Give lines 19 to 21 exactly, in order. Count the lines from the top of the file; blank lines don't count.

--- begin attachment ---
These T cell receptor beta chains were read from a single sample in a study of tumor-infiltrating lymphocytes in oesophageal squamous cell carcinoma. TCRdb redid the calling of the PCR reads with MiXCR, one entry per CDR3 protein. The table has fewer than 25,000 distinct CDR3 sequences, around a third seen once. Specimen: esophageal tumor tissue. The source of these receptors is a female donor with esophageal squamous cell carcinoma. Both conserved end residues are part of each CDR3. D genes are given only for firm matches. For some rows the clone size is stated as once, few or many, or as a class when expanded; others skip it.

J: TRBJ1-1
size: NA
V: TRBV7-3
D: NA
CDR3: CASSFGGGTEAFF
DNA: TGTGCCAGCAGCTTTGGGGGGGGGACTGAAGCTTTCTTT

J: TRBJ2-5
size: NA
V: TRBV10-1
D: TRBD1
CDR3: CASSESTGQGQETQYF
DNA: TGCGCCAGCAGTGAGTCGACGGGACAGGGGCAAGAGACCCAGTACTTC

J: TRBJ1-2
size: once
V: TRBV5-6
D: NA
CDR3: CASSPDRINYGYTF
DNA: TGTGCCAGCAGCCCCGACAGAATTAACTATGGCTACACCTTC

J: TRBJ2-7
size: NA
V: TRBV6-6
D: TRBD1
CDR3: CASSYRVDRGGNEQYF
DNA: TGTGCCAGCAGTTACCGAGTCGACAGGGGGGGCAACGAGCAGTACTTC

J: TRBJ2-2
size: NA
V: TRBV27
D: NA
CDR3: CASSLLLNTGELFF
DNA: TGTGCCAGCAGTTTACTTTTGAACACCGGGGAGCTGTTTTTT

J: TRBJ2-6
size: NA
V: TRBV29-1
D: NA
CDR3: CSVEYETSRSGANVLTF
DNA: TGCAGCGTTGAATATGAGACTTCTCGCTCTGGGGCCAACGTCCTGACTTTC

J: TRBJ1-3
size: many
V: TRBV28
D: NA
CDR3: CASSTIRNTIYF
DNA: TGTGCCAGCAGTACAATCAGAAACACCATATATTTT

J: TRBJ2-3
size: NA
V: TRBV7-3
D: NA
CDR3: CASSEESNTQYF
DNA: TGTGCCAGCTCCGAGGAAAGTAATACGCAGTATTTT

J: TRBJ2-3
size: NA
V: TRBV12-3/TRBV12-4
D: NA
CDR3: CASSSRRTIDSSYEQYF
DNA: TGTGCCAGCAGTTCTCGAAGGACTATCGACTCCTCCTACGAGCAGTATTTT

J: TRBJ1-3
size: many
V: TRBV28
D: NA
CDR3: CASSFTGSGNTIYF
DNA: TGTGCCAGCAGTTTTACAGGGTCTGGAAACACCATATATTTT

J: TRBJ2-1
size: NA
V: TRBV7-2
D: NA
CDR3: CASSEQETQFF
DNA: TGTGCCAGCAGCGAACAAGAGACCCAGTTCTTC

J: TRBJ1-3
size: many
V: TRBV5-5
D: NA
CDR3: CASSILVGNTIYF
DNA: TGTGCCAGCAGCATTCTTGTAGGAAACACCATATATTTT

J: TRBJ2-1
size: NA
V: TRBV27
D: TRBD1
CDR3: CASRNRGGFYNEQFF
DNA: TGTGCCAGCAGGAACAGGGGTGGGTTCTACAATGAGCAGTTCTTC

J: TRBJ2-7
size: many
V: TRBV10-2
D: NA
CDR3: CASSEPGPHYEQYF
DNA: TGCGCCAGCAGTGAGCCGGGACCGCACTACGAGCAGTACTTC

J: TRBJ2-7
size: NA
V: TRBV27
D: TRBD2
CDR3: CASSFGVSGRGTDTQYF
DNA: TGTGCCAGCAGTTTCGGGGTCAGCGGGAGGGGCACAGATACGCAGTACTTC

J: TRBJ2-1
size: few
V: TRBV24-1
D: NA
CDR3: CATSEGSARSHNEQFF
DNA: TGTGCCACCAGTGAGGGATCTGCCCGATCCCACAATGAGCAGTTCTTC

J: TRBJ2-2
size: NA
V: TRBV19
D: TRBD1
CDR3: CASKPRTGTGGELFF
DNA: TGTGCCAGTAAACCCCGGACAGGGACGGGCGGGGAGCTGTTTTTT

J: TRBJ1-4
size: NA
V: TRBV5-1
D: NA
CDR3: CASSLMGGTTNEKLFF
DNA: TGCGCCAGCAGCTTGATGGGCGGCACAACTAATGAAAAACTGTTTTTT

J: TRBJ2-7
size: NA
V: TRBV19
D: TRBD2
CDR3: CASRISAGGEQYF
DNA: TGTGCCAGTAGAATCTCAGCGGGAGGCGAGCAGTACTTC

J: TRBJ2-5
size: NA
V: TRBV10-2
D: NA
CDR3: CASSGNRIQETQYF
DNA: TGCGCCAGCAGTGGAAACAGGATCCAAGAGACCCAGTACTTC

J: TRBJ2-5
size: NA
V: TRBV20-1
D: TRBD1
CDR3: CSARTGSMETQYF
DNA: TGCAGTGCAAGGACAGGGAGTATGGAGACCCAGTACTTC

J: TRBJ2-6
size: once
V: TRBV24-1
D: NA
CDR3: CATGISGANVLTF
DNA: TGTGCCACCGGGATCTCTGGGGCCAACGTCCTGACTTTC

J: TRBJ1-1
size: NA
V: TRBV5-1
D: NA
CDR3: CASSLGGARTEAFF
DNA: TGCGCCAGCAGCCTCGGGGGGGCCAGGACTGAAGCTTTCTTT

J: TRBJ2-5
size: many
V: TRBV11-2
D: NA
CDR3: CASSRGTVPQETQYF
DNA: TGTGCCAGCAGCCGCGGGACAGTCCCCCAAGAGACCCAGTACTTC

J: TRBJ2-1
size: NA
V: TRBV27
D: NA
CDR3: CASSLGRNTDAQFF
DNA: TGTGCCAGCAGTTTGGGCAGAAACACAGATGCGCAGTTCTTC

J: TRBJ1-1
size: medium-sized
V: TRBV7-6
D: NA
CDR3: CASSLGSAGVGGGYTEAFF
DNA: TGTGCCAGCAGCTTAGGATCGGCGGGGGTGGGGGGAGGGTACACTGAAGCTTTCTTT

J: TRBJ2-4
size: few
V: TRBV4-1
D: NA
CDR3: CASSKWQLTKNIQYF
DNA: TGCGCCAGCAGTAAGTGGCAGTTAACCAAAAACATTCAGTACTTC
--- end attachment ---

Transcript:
DNA: TGTGCCAGCAGCCCCGACAGAATTAACTATGGCTACACCTTC

J: TRBJ2-7
size: NA